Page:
The more racism is denied in Brazil, the more racism propagates. And this is the way it opposes this or creates interruptions in this continuous and historical process, the Government intervenes and creates government policies seeking to overcome racism, as well as overcoming racial inequalities. I think that this is the reason why Seppir exists. It is an entity in the Federal Government for the purpose of creating policies for promoting racial equality articulated with other ministries, for disseminating in the civil society, social movements, and especially in discussing with states, municipalities, and the Federal District so that these policies do not remain only in the sphere of the Federal Government, but so they become part of State policies and then, they will be present all over Brazil.
ATLANTICO – How can the representatively of black men and women in positions of power help to decrease prejudice in Brazil, such as in the National Congress or in city halls? Do you believe that this representatively can help to eliminate racism?
Nilma – Yes, I am sure it helps because the representatively of black men and women in positions of power, legislative positions, or even in the executive branch of government, in a society that is more broad-based, but not just in positions that are only subordinate positions as society unfortunately almost always sees. Thus representatively in these other positions is very important so that Brazil can assure great ethnical-racial diversity we have built in all these positions of power, especially in positions of power and decision-making. Then, for this reason, affirmative actions are extremely important policy measures because they are significant in a certain way, especially in the modality of quotas, building equal opportunities and equal rights and terms of different ethnic-racial segments in Brazil coexisting on the horizontal level but in different positions, including academic positions, producing knowledge and positions of power. Then representatively is very beneficial. It is very beneficial to diversity. It is important for all and any country, especially in a country as diverse as Brazil.
ATLANTICO – What do you say to that portion of the population who say they are against these affirmative policies?
Nilma – First, I believe many times people who say they are against these policies are because these policies are unknown to them. I think the Brazilian society and those who manifest against them, must learn more about our history
SEPPIR employs the Racial Equality Statute as its policy reference (Law 12.288/2010), that guided the preparation of the Multiannual Plan (PPA 2012-2015), resulting in the creation of a specific program entitled “Facing Racism and the Promotion of Racial Equality”. It also resulted in the incorporation of these themes in 25 other programs, totaling 121 targets, 87 initiatives, and 19 budget actions, in different fields of governmental action.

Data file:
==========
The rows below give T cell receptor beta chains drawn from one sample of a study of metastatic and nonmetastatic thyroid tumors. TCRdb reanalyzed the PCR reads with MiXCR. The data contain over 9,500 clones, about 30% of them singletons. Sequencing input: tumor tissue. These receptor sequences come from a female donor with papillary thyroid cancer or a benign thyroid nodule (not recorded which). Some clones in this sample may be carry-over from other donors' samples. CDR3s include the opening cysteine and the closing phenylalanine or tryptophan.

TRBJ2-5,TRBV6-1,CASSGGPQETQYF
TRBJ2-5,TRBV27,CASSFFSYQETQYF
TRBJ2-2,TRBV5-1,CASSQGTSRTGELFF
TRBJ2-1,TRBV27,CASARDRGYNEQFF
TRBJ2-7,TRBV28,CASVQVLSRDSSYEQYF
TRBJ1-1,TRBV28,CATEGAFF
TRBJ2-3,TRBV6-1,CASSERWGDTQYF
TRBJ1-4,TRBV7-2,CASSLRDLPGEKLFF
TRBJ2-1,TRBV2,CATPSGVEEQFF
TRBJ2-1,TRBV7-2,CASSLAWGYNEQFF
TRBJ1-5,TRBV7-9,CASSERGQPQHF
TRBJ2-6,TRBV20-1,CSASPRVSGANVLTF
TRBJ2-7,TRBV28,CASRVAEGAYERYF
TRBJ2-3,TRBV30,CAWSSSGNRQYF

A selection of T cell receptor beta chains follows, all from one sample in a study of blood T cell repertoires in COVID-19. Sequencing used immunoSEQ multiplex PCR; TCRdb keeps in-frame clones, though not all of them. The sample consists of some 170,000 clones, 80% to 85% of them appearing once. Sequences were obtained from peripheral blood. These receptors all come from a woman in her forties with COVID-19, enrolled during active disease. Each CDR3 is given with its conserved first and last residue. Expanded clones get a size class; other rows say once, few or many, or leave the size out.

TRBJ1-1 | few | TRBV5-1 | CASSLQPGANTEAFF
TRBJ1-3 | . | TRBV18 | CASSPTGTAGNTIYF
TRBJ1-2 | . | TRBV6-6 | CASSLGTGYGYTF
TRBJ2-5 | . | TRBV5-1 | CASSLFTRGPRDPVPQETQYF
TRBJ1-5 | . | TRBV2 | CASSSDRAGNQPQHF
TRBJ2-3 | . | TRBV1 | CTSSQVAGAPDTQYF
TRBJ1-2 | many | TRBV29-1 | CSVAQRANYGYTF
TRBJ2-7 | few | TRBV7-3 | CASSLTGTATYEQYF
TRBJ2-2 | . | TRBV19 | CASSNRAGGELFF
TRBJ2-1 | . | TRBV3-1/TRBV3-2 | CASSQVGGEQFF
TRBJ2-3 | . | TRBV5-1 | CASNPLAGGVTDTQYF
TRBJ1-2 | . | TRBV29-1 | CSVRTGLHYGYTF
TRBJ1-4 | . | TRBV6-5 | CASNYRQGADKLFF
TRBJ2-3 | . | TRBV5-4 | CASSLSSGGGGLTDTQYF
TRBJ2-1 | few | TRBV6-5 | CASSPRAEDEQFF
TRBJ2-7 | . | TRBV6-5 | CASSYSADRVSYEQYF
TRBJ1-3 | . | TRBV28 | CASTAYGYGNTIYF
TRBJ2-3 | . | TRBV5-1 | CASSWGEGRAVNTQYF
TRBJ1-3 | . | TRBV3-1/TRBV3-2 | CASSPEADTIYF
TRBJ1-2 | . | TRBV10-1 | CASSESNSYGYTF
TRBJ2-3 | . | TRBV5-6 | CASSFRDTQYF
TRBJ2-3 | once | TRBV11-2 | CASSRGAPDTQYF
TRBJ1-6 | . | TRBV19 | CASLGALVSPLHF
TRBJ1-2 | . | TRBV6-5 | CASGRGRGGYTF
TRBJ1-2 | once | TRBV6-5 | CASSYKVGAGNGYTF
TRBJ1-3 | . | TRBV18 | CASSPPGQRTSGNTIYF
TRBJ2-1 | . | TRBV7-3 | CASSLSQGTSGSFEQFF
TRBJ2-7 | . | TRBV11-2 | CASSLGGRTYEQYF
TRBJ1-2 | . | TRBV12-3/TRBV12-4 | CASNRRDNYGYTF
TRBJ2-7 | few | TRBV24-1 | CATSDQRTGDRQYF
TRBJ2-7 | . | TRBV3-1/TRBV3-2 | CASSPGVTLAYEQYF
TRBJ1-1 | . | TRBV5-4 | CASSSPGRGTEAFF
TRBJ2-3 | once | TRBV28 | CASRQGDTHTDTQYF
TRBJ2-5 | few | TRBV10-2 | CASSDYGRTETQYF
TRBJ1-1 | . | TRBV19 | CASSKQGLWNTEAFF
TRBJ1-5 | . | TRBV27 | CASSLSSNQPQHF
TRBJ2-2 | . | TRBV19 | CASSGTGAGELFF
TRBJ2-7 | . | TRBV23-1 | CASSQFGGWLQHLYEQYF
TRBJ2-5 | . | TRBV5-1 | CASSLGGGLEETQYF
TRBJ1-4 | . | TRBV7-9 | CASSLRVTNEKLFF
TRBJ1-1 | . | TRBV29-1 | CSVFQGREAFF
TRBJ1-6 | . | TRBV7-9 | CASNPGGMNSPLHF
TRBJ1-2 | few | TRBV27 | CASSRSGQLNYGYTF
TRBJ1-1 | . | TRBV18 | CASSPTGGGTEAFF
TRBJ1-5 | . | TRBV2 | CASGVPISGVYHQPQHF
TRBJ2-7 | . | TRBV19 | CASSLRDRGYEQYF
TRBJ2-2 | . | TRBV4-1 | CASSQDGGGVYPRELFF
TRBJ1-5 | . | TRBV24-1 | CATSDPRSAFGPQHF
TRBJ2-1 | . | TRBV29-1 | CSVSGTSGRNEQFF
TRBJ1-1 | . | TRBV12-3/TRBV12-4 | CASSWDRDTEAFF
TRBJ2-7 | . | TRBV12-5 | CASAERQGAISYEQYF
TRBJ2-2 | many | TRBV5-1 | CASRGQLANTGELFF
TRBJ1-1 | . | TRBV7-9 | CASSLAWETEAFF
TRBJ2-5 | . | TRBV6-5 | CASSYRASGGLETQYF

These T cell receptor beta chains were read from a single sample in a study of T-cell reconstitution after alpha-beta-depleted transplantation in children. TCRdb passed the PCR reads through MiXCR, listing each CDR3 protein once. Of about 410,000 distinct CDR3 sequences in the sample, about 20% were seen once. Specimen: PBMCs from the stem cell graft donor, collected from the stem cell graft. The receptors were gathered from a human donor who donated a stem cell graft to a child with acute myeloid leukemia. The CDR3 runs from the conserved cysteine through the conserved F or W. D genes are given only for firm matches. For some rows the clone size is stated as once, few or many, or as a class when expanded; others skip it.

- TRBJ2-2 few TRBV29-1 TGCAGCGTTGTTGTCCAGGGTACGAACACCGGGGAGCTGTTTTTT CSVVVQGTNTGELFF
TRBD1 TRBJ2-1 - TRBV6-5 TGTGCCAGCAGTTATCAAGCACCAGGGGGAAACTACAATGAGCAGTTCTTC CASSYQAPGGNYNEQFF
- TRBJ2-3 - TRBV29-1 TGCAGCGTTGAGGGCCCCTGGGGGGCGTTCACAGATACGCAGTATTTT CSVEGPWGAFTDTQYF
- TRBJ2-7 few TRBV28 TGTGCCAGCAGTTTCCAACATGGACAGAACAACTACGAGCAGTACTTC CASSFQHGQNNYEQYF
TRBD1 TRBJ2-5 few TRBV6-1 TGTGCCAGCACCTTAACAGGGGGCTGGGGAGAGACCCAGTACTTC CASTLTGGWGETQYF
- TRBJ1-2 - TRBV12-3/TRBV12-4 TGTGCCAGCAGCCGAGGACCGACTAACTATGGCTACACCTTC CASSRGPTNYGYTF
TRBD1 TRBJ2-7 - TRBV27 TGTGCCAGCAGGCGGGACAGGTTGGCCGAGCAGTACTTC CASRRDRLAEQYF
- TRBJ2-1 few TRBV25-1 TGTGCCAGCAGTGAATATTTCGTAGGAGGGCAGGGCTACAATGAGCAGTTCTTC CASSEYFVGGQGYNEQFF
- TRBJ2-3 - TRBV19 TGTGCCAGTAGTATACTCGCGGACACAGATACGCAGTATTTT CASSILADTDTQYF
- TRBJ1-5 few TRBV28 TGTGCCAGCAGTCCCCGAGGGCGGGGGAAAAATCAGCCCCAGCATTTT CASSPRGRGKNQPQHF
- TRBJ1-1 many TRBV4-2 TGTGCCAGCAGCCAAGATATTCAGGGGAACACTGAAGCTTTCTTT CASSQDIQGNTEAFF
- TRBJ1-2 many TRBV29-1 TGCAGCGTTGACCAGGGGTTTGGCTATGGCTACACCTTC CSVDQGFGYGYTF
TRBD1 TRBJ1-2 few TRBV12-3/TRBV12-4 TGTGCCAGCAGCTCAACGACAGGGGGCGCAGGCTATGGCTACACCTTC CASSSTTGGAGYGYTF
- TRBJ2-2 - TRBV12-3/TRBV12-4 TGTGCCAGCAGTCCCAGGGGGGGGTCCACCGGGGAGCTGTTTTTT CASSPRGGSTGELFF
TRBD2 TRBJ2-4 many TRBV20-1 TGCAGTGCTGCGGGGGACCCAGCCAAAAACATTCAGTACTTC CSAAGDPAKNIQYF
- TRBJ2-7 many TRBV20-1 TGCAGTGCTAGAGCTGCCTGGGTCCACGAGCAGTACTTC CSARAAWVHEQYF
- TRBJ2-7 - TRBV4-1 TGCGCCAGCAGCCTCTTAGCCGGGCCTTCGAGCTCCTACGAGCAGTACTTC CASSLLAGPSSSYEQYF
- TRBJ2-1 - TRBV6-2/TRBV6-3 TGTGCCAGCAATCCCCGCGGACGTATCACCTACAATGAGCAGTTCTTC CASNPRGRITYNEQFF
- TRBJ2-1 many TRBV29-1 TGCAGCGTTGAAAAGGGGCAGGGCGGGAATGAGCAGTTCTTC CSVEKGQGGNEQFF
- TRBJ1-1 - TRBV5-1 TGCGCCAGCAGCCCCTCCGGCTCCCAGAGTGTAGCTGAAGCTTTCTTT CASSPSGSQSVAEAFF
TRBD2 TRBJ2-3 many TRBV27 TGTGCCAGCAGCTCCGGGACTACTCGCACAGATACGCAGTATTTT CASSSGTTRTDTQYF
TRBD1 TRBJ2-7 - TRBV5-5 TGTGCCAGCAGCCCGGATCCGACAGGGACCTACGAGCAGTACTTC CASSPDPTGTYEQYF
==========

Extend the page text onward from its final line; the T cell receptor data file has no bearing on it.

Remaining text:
Nilma Lino is a pedagogue and has a master’s degree in Education from the Universidade Federal de Minas Gerais (Federal University of Minas Gerais) (UFMG), doctorate in Social Anthropology from Universidade de São Paulo (São Paulo University) (USP) and Post-doc in Sociology from the Universidade de Coimbra (Coimbra University), she is a professor on the staff of UFMG and researcher in the fields of Education and Ethnic-Racial Diversity, with special emphasis on the actuation of the Brazilian Black Movement. She is the head of SEPPIR and the first black woman to be the leader at a federal university and she holds the position as dean pro tempore of the Universidade da Integração Internacional da Lusofonia Afro-Brasileira (University of International Integration of the Afro-Brazilian Lusophony) (UNILAB), a position she has held since April 2013. Besides that, Nilma Lino Gomes is a member of the teaching staff for the post-graduate course in Social Inclusion and Knowledge Education – FAE/UFMG and the professor of the Master’s course of Socio-biodiversity and Sustainable Technologies (UNILAB). She was the General Coordinator for the Teaching Program, Research and Affirmative Extension Initiatives at UFMG (2002 to 2013). She is a member of the Post-Graduate National Association and Education Research (ANPED), a Member of the Brazilian Anthropologist Association (ABA) and the Brazilian Association of Black Researchers (ABPN), she was the president from 2004 to 2006. The minister of SEPPIR also became a member of the National Elementary Education Council Chamber (2010 to 2014 term), where she participated on the national technical commission of diversity related to Afro-Brazilian education.
The Secretariat of Policies for the Promotion of Racial Equality was created in March 2003, created to recognize the historical struggle of the Brazilian Black Movement. That date is emblematic, as throughout the world, the International Day for the Eliminating Racial Discrimination, was instituted by the United Nations (UN), in memorial to the Shaperville Massacre. On March 21st 1960, 20,000 blacks protested against the apartheid pass laws, which obliged them to carry identification cards, specifying the locations where they can circulate. That took place in the city of Johannesburg, in South Africa. Even though it was a peaceful demonstration, the army shot at the crowd and the violence toll was 69 deaths and 186 injured.